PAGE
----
Alessandro Profumo, UniCredito Italiano CEO, once donned a medieval costume at a staff meeting to lampoon Italy's dusty banking practices. Many Italian businesspeople see Profumo as the country's most innovative banker. Why? In six years, he made a weak regional bank, Credito Italiano, into a European contender with assets of $150 billion, triggering a shakeout among Italy's banks.
UniCredito Italiano--the merger of Credito Italiano and Unicredito--is the most profitable euro zone bank, pretax. Operating profit rose 26.7% in 2000 to $4 billion, return on equity 20.8%. "UniCredito is becoming one of the euro benchmarks for bank performance," says Merrill Lynch Global Securities' Simone Concetti.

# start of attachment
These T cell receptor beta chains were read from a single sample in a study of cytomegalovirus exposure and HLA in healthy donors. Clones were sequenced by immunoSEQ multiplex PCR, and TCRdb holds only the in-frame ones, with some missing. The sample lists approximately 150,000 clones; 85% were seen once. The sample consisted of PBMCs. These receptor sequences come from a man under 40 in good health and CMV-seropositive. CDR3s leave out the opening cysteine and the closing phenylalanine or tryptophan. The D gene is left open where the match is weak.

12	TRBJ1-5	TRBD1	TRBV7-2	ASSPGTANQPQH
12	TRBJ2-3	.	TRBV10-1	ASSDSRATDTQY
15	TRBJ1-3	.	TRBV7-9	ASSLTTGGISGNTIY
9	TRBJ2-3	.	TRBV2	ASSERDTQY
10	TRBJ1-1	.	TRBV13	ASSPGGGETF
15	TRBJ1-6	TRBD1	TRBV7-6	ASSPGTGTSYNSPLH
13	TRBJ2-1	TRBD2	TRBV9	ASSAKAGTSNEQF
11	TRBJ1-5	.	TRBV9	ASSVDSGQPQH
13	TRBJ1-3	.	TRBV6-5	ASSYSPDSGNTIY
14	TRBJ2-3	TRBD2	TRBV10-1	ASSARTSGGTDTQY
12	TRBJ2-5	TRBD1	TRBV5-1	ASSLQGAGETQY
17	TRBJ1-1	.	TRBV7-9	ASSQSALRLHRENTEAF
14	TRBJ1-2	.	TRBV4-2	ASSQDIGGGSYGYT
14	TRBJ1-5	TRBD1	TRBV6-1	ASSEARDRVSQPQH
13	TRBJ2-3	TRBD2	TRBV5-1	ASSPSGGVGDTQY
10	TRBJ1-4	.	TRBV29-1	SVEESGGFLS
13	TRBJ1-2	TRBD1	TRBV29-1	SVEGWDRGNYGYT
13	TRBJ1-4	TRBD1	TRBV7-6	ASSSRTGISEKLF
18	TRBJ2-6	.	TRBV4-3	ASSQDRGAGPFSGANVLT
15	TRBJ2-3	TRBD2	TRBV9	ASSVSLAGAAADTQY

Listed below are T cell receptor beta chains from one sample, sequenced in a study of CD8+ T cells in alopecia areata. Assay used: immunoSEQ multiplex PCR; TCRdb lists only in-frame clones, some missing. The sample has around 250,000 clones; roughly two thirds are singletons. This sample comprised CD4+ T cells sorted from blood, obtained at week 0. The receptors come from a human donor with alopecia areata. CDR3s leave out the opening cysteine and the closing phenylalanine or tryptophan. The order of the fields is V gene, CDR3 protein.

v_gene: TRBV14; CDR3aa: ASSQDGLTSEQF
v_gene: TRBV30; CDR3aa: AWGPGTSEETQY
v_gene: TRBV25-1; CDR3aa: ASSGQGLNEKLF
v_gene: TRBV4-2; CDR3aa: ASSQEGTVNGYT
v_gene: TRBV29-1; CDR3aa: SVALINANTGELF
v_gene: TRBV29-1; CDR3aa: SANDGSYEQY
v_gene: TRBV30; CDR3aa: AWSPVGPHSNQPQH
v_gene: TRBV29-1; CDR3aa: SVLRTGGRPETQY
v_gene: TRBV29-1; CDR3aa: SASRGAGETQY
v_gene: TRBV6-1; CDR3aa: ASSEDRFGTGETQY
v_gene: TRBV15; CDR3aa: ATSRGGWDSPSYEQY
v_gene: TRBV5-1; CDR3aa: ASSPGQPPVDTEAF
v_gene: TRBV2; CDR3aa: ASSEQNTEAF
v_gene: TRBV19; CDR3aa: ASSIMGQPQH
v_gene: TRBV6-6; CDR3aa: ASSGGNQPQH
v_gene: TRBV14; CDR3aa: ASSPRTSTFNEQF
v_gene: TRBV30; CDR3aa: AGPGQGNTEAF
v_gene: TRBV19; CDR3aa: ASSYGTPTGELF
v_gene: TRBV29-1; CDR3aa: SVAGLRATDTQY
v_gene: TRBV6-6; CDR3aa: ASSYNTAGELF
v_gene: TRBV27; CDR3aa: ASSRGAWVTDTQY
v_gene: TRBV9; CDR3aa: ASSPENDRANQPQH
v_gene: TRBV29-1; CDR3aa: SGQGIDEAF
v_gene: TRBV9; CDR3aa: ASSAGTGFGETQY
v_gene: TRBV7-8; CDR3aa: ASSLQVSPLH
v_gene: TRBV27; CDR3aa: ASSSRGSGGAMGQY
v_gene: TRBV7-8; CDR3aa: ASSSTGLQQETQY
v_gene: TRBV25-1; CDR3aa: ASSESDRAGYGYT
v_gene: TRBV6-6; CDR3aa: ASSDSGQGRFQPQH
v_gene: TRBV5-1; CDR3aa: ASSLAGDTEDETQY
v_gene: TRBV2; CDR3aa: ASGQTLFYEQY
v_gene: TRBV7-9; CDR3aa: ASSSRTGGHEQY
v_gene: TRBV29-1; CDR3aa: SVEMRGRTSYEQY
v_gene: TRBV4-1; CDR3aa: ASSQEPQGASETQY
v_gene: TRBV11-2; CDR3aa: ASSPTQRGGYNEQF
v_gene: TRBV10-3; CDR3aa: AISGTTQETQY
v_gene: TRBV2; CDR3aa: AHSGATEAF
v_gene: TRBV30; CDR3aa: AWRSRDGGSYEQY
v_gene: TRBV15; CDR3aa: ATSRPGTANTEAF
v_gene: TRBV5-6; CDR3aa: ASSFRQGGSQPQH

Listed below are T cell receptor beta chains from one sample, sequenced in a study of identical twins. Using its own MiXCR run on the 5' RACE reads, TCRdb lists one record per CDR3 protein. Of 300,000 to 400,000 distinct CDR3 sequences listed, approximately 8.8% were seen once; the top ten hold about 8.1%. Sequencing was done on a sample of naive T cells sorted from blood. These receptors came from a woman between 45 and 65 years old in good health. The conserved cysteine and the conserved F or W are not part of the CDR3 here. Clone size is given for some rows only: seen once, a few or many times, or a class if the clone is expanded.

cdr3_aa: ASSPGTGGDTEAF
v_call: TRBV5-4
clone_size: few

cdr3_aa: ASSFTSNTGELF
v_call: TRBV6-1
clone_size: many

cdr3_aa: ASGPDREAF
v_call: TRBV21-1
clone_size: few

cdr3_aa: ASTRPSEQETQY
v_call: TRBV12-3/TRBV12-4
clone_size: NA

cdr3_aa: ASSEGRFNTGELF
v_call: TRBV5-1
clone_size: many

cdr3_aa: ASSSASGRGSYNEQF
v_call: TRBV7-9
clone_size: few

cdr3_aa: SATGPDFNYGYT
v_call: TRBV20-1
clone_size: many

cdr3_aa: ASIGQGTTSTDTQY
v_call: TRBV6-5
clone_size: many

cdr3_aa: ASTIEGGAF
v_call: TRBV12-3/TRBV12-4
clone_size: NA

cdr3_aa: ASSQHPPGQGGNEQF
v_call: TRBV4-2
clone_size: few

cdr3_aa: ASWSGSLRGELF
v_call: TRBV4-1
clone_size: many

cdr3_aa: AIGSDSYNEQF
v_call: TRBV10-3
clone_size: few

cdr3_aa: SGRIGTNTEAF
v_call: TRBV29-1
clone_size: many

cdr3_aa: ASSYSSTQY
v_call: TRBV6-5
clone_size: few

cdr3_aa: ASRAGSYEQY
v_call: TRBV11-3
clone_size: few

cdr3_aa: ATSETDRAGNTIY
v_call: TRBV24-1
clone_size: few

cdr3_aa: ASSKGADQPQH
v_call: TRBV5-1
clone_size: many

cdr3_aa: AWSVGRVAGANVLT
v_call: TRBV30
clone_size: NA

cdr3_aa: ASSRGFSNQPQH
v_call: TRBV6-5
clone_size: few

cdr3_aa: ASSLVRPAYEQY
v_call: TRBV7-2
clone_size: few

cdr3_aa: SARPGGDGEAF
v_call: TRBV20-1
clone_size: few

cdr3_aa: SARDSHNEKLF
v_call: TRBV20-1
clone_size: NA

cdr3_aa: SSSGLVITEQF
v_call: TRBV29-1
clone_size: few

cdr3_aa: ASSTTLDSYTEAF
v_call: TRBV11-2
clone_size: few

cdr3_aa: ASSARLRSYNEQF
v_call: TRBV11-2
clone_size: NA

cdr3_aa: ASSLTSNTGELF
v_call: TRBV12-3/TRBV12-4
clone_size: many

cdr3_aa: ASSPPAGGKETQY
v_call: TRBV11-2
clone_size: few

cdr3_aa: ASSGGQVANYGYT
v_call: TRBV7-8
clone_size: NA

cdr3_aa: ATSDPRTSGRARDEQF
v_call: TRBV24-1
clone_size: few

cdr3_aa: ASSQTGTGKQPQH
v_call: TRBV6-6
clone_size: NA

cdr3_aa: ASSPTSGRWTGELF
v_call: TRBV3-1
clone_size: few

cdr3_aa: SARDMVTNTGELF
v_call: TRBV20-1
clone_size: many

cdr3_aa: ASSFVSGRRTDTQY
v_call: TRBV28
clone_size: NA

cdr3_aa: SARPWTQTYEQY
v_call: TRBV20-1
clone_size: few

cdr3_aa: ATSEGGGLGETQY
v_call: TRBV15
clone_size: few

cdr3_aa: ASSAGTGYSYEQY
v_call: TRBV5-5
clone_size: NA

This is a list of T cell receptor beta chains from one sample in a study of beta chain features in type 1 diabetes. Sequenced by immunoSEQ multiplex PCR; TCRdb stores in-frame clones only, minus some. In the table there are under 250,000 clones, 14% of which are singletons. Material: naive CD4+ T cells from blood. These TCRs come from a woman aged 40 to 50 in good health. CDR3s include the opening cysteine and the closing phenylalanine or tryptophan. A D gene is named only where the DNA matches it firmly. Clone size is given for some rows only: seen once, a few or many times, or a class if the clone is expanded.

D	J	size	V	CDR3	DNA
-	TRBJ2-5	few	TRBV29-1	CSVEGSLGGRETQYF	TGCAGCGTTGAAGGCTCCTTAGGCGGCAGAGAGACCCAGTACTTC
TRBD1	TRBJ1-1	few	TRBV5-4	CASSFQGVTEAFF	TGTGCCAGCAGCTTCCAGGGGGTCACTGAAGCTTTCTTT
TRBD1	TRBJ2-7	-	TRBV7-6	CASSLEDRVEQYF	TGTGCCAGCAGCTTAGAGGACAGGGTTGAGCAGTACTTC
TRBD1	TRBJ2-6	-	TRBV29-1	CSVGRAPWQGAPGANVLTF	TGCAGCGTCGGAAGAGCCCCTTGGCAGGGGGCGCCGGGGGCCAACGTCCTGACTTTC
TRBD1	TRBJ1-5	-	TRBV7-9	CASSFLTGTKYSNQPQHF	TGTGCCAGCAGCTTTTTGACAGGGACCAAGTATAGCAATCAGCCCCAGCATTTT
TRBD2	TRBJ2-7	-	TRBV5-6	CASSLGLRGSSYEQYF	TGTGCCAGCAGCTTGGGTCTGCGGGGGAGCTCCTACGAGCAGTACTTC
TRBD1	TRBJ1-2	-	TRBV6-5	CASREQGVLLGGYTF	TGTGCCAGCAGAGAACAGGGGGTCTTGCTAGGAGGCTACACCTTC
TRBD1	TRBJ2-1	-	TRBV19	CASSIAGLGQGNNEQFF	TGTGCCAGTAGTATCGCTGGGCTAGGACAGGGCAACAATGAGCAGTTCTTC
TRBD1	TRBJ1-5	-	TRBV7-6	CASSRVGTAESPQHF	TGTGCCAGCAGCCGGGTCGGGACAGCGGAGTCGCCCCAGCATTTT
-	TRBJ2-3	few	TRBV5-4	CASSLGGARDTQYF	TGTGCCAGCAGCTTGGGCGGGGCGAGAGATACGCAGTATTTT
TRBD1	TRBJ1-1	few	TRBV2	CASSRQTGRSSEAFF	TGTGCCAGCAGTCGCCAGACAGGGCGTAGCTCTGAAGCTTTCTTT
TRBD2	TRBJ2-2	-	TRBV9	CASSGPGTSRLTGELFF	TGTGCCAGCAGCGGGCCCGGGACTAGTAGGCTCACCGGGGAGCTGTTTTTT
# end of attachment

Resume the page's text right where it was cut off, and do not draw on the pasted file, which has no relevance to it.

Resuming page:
When Italian bank authorities stymied UniCredito's merger with Spain's Banco Bilbao Vizcaya (BBV) in 1999, an unfazed Profumo bought four Eastern Europe banks for $2 billion. He nabbed Pioneer Group Inc., a Boston mutual fund company, for $1.2 billion, bulking up Europlus, UniCredito's asset management shop in Dublin.
Profumo wants Unicredito to be able to take on all comers. "When I look into the eyes of the competition, I don't want to be staring at someone over 7 feet tall," says the banker, who is 6 foot 4. No chance of that.